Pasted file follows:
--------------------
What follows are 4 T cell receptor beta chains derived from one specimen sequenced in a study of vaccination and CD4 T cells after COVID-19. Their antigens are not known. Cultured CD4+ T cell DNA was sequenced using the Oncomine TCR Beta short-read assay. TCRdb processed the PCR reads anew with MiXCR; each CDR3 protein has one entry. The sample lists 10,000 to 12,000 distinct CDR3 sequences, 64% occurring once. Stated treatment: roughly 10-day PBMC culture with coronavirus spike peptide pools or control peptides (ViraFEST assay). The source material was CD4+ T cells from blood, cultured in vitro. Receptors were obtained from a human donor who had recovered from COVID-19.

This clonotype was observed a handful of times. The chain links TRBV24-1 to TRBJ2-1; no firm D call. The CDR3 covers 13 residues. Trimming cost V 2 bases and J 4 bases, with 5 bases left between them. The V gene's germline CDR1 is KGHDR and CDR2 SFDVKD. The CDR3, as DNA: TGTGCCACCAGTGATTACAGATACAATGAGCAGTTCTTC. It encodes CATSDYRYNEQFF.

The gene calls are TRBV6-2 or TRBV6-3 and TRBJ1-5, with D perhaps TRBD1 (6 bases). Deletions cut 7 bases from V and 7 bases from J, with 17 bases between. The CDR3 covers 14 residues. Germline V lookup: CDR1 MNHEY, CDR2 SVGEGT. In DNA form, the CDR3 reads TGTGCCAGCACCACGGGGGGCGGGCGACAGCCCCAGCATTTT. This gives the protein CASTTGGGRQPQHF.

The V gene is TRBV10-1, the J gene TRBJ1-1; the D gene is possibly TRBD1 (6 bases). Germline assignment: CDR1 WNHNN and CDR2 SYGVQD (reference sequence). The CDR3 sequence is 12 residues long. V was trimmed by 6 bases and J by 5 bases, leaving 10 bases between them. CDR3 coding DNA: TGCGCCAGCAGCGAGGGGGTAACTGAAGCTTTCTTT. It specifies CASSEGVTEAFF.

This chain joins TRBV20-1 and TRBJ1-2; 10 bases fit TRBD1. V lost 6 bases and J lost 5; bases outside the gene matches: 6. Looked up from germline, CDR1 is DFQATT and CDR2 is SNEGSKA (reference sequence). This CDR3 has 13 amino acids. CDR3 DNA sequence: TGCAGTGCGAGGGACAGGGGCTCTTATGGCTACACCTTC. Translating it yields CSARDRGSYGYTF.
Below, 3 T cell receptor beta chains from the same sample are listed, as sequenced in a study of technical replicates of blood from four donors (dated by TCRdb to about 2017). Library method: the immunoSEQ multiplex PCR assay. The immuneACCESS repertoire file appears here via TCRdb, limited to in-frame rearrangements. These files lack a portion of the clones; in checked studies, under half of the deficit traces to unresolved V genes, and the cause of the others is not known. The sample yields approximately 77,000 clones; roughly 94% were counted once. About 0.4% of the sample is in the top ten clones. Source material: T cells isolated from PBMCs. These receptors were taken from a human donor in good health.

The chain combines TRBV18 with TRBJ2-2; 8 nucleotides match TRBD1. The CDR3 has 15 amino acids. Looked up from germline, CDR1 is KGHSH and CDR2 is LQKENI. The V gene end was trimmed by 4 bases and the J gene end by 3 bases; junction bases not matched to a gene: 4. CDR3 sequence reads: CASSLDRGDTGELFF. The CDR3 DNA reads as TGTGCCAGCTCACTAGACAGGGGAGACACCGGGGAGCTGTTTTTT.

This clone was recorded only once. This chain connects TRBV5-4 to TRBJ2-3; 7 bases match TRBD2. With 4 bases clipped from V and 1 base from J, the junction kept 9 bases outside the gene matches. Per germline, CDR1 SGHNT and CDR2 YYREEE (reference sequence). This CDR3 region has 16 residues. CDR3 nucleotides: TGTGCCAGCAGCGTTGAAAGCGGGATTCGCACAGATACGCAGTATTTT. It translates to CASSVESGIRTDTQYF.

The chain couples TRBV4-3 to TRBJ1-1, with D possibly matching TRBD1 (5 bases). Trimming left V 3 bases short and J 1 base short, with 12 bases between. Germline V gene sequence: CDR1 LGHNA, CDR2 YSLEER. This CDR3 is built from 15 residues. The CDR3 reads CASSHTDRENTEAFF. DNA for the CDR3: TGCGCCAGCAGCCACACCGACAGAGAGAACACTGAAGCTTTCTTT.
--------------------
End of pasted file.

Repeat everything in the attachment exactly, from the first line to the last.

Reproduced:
What follows are 4 T cell receptor beta chains derived from one specimen sequenced in a study of vaccination and CD4 T cells after COVID-19. Their antigens are not known. Cultured CD4+ T cell DNA was sequenced using the Oncomine TCR Beta short-read assay. TCRdb processed the PCR reads anew with MiXCR; each CDR3 protein has one entry. The sample lists 10,000 to 12,000 distinct CDR3 sequences, 64% occurring once. Stated treatment: roughly 10-day PBMC culture with coronavirus spike peptide pools or control peptides (ViraFEST assay). The source material was CD4+ T cells from blood, cultured in vitro. Receptors were obtained from a human donor who had recovered from COVID-19.

This clonotype was observed a handful of times. The chain links TRBV24-1 to TRBJ2-1; no firm D call. The CDR3 covers 13 residues. Trimming cost V 2 bases and J 4 bases, with 5 bases left between them. The V gene's germline CDR1 is KGHDR and CDR2 SFDVKD. The CDR3, as DNA: TGTGCCACCAGTGATTACAGATACAATGAGCAGTTCTTC. It encodes CATSDYRYNEQFF.

The gene calls are TRBV6-2 or TRBV6-3 and TRBJ1-5, with D perhaps TRBD1 (6 bases). Deletions cut 7 bases from V and 7 bases from J, with 17 bases between. The CDR3 covers 14 residues. Germline V lookup: CDR1 MNHEY, CDR2 SVGEGT. In DNA form, the CDR3 reads TGTGCCAGCACCACGGGGGGCGGGCGACAGCCCCAGCATTTT. This gives the protein CASTTGGGRQPQHF.

The V gene is TRBV10-1, the J gene TRBJ1-1; the D gene is possibly TRBD1 (6 bases). Germline assignment: CDR1 WNHNN and CDR2 SYGVQD (reference sequence). The CDR3 sequence is 12 residues long. V was trimmed by 6 bases and J by 5 bases, leaving 10 bases between them. CDR3 coding DNA: TGCGCCAGCAGCGAGGGGGTAACTGAAGCTTTCTTT. It specifies CASSEGVTEAFF.

This chain joins TRBV20-1 and TRBJ1-2; 10 bases fit TRBD1. V lost 6 bases and J lost 5; bases outside the gene matches: 6. Looked up from germline, CDR1 is DFQATT and CDR2 is SNEGSKA (reference sequence). This CDR3 has 13 amino acids. CDR3 DNA sequence: TGCAGTGCGAGGGACAGGGGCTCTTATGGCTACACCTTC. Translating it yields CSARDRGSYGYTF.
Below, 3 T cell receptor beta chains from the same sample are listed, as sequenced in a study of technical replicates of blood from four donors (dated by TCRdb to about 2017). Library method: the immunoSEQ multiplex PCR assay. The immuneACCESS repertoire file appears here via TCRdb, limited to in-frame rearrangements. These files lack a portion of the clones; in checked studies, under half of the deficit traces to unresolved V genes, and the cause of the others is not known. The sample yields approximately 77,000 clones; roughly 94% were counted once. About 0.4% of the sample is in the top ten clones. Source material: T cells isolated from PBMCs. These receptors were taken from a human donor in good health.

The chain combines TRBV18 with TRBJ2-2; 8 nucleotides match TRBD1. The CDR3 has 15 amino acids. Looked up from germline, CDR1 is KGHSH and CDR2 is LQKENI. The V gene end was trimmed by 4 bases and the J gene end by 3 bases; junction bases not matched to a gene: 4. CDR3 sequence reads: CASSLDRGDTGELFF. The CDR3 DNA reads as TGTGCCAGCTCACTAGACAGGGGAGACACCGGGGAGCTGTTTTTT.

This clone was recorded only once. This chain connects TRBV5-4 to TRBJ2-3; 7 bases match TRBD2. With 4 bases clipped from V and 1 base from J, the junction kept 9 bases outside the gene matches. Per germline, CDR1 SGHNT and CDR2 YYREEE (reference sequence). This CDR3 region has 16 residues. CDR3 nucleotides: TGTGCCAGCAGCGTTGAAAGCGGGATTCGCACAGATACGCAGTATTTT. It translates to CASSVESGIRTDTQYF.

The chain couples TRBV4-3 to TRBJ1-1, with D possibly matching TRBD1 (5 bases). Trimming left V 3 bases short and J 1 base short, with 12 bases between. Germline V gene sequence: CDR1 LGHNA, CDR2 YSLEER. This CDR3 is built from 15 residues. The CDR3 reads CASSHTDRENTEAFF. DNA for the CDR3: TGCGCCAGCAGCCACACCGACAGAGAGAACACTGAAGCTTTCTTT.